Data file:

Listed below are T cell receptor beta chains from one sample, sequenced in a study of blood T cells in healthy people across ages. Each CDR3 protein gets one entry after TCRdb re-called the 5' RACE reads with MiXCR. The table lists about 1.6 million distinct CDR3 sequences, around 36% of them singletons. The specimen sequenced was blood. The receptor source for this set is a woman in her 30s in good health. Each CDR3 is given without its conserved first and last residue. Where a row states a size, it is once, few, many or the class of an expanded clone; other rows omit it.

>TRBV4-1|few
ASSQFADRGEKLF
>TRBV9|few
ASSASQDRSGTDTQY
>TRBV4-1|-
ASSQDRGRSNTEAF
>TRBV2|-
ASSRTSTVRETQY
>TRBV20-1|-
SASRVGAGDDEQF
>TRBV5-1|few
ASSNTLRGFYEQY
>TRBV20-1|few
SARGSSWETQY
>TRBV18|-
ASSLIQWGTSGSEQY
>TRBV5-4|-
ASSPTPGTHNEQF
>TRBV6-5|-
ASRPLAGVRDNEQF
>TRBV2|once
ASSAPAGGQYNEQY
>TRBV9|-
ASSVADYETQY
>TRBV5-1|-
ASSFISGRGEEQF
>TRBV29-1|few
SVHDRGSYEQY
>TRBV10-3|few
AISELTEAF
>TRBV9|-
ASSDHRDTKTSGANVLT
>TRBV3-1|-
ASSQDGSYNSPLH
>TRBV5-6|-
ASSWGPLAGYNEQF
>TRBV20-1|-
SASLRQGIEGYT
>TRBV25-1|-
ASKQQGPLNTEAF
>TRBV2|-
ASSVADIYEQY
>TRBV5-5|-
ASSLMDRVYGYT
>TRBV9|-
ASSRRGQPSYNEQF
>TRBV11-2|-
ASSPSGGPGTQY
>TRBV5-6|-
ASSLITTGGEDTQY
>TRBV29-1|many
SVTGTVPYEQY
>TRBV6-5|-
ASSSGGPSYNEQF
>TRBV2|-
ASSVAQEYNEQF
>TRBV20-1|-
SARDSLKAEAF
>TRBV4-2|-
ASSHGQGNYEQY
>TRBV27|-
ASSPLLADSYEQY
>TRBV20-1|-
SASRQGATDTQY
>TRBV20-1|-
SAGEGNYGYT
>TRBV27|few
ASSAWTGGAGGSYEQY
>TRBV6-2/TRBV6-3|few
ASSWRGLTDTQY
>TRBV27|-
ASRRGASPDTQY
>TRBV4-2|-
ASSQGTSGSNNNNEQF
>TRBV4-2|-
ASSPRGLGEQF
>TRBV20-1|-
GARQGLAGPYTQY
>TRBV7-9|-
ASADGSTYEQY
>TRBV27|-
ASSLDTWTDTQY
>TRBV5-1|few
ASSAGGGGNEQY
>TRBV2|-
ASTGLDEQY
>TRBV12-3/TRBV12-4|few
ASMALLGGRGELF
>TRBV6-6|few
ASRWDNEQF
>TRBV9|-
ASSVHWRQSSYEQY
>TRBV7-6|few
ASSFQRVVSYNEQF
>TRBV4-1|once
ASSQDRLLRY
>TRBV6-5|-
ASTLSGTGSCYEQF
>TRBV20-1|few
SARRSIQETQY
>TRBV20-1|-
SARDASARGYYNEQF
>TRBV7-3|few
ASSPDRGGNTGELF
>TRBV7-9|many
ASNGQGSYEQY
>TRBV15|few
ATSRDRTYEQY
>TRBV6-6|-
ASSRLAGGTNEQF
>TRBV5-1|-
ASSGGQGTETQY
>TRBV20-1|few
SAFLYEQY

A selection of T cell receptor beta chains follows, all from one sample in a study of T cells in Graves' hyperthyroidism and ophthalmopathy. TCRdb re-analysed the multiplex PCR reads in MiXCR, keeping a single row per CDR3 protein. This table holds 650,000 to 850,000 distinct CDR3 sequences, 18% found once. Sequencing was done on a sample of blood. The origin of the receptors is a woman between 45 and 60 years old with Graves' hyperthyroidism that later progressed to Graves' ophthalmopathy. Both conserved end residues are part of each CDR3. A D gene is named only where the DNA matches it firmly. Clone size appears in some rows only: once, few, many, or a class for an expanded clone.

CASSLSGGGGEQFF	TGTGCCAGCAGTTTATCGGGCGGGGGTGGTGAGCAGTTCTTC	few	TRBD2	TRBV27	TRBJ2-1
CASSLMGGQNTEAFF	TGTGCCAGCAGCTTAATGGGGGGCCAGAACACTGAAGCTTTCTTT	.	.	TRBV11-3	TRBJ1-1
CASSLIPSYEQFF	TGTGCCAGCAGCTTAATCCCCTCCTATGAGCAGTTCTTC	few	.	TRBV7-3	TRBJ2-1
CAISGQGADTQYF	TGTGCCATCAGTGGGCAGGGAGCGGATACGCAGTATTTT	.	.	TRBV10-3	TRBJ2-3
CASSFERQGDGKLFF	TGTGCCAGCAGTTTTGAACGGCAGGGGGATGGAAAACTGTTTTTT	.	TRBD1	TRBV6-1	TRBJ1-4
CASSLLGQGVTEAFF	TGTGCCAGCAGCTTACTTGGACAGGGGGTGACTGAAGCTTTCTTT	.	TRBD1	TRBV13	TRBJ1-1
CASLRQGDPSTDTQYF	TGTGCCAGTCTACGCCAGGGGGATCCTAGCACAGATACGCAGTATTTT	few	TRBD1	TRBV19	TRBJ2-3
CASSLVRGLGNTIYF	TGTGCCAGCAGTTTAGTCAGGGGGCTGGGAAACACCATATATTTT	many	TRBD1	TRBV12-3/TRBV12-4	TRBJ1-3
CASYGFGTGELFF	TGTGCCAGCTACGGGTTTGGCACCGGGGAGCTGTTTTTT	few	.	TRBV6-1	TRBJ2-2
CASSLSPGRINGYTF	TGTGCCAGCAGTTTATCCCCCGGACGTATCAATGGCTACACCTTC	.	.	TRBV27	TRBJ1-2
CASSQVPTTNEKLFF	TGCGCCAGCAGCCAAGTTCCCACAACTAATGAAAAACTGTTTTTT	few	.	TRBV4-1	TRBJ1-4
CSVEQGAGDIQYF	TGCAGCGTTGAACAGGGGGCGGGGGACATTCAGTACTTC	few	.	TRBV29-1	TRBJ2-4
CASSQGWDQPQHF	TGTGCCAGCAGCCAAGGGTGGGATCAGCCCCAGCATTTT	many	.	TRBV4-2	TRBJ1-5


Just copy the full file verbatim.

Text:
Listed below are T cell receptor beta chains from one sample, sequenced in a study of blood T cells in healthy people across ages. Each CDR3 protein gets one entry after TCRdb re-called the 5' RACE reads with MiXCR. The table lists about 1.6 million distinct CDR3 sequences, around 36% of them singletons. The specimen sequenced was blood. The receptor source for this set is a woman in her 30s in good health. Each CDR3 is given without its conserved first and last residue. Where a row states a size, it is once, few, many or the class of an expanded clone; other rows omit it.

>TRBV4-1|few
ASSQFADRGEKLF
>TRBV9|few
ASSASQDRSGTDTQY
>TRBV4-1|-
ASSQDRGRSNTEAF
>TRBV2|-
ASSRTSTVRETQY
>TRBV20-1|-
SASRVGAGDDEQF
>TRBV5-1|few
ASSNTLRGFYEQY
>TRBV20-1|few
SARGSSWETQY
>TRBV18|-
ASSLIQWGTSGSEQY
>TRBV5-4|-
ASSPTPGTHNEQF
>TRBV6-5|-
ASRPLAGVRDNEQF
>TRBV2|once
ASSAPAGGQYNEQY
>TRBV9|-
ASSVADYETQY
>TRBV5-1|-
ASSFISGRGEEQF
>TRBV29-1|few
SVHDRGSYEQY
>TRBV10-3|few
AISELTEAF
>TRBV9|-
ASSDHRDTKTSGANVLT
>TRBV3-1|-
ASSQDGSYNSPLH
>TRBV5-6|-
ASSWGPLAGYNEQF
>TRBV20-1|-
SASLRQGIEGYT
>TRBV25-1|-
ASKQQGPLNTEAF
>TRBV2|-
ASSVADIYEQY
>TRBV5-5|-
ASSLMDRVYGYT
>TRBV9|-
ASSRRGQPSYNEQF
>TRBV11-2|-
ASSPSGGPGTQY
>TRBV5-6|-
ASSLITTGGEDTQY
>TRBV29-1|many
SVTGTVPYEQY
>TRBV6-5|-
ASSSGGPSYNEQF
>TRBV2|-
ASSVAQEYNEQF
>TRBV20-1|-
SARDSLKAEAF
>TRBV4-2|-
ASSHGQGNYEQY
>TRBV27|-
ASSPLLADSYEQY
>TRBV20-1|-
SASRQGATDTQY
>TRBV20-1|-
SAGEGNYGYT
>TRBV27|few
ASSAWTGGAGGSYEQY
>TRBV6-2/TRBV6-3|few
ASSWRGLTDTQY
>TRBV27|-
ASRRGASPDTQY
>TRBV4-2|-
ASSQGTSGSNNNNEQF
>TRBV4-2|-
ASSPRGLGEQF
>TRBV20-1|-
GARQGLAGPYTQY
>TRBV7-9|-
ASADGSTYEQY
>TRBV27|-
ASSLDTWTDTQY
>TRBV5-1|few
ASSAGGGGNEQY
>TRBV2|-
ASTGLDEQY
>TRBV12-3/TRBV12-4|few
ASMALLGGRGELF
>TRBV6-6|few
ASRWDNEQF
>TRBV9|-
ASSVHWRQSSYEQY
>TRBV7-6|few
ASSFQRVVSYNEQF
>TRBV4-1|once
ASSQDRLLRY
>TRBV6-5|-
ASTLSGTGSCYEQF
>TRBV20-1|few
SARRSIQETQY
>TRBV20-1|-
SARDASARGYYNEQF
>TRBV7-3|few
ASSPDRGGNTGELF
>TRBV7-9|many
ASNGQGSYEQY
>TRBV15|few
ATSRDRTYEQY
>TRBV6-6|-
ASSRLAGGTNEQF
>TRBV5-1|-
ASSGGQGTETQY
>TRBV20-1|few
SAFLYEQY

A selection of T cell receptor beta chains follows, all from one sample in a study of T cells in Graves' hyperthyroidism and ophthalmopathy. TCRdb re-analysed the multiplex PCR reads in MiXCR, keeping a single row per CDR3 protein. This table holds 650,000 to 850,000 distinct CDR3 sequences, 18% found once. Sequencing was done on a sample of blood. The origin of the receptors is a woman between 45 and 60 years old with Graves' hyperthyroidism that later progressed to Graves' ophthalmopathy. Both conserved end residues are part of each CDR3. A D gene is named only where the DNA matches it firmly. Clone size appears in some rows only: once, few, many, or a class for an expanded clone.

CASSLSGGGGEQFF	TGTGCCAGCAGTTTATCGGGCGGGGGTGGTGAGCAGTTCTTC	few	TRBD2	TRBV27	TRBJ2-1
CASSLMGGQNTEAFF	TGTGCCAGCAGCTTAATGGGGGGCCAGAACACTGAAGCTTTCTTT	.	.	TRBV11-3	TRBJ1-1
CASSLIPSYEQFF	TGTGCCAGCAGCTTAATCCCCTCCTATGAGCAGTTCTTC	few	.	TRBV7-3	TRBJ2-1
CAISGQGADTQYF	TGTGCCATCAGTGGGCAGGGAGCGGATACGCAGTATTTT	.	.	TRBV10-3	TRBJ2-3
CASSFERQGDGKLFF	TGTGCCAGCAGTTTTGAACGGCAGGGGGATGGAAAACTGTTTTTT	.	TRBD1	TRBV6-1	TRBJ1-4
CASSLLGQGVTEAFF	TGTGCCAGCAGCTTACTTGGACAGGGGGTGACTGAAGCTTTCTTT	.	TRBD1	TRBV13	TRBJ1-1
CASLRQGDPSTDTQYF	TGTGCCAGTCTACGCCAGGGGGATCCTAGCACAGATACGCAGTATTTT	few	TRBD1	TRBV19	TRBJ2-3
CASSLVRGLGNTIYF	TGTGCCAGCAGTTTAGTCAGGGGGCTGGGAAACACCATATATTTT	many	TRBD1	TRBV12-3/TRBV12-4	TRBJ1-3
CASYGFGTGELFF	TGTGCCAGCTACGGGTTTGGCACCGGGGAGCTGTTTTTT	few	.	TRBV6-1	TRBJ2-2
CASSLSPGRINGYTF	TGTGCCAGCAGTTTATCCCCCGGACGTATCAATGGCTACACCTTC	.	.	TRBV27	TRBJ1-2
CASSQVPTTNEKLFF	TGCGCCAGCAGCCAAGTTCCCACAACTAATGAAAAACTGTTTTTT	few	.	TRBV4-1	TRBJ1-4
CSVEQGAGDIQYF	TGCAGCGTTGAACAGGGGGCGGGGGACATTCAGTACTTC	few	.	TRBV29-1	TRBJ2-4
CASSQGWDQPQHF	TGTGCCAGCAGCCAAGGGTGGGATCAGCCCCAGCATTTT	many	.	TRBV4-2	TRBJ1-5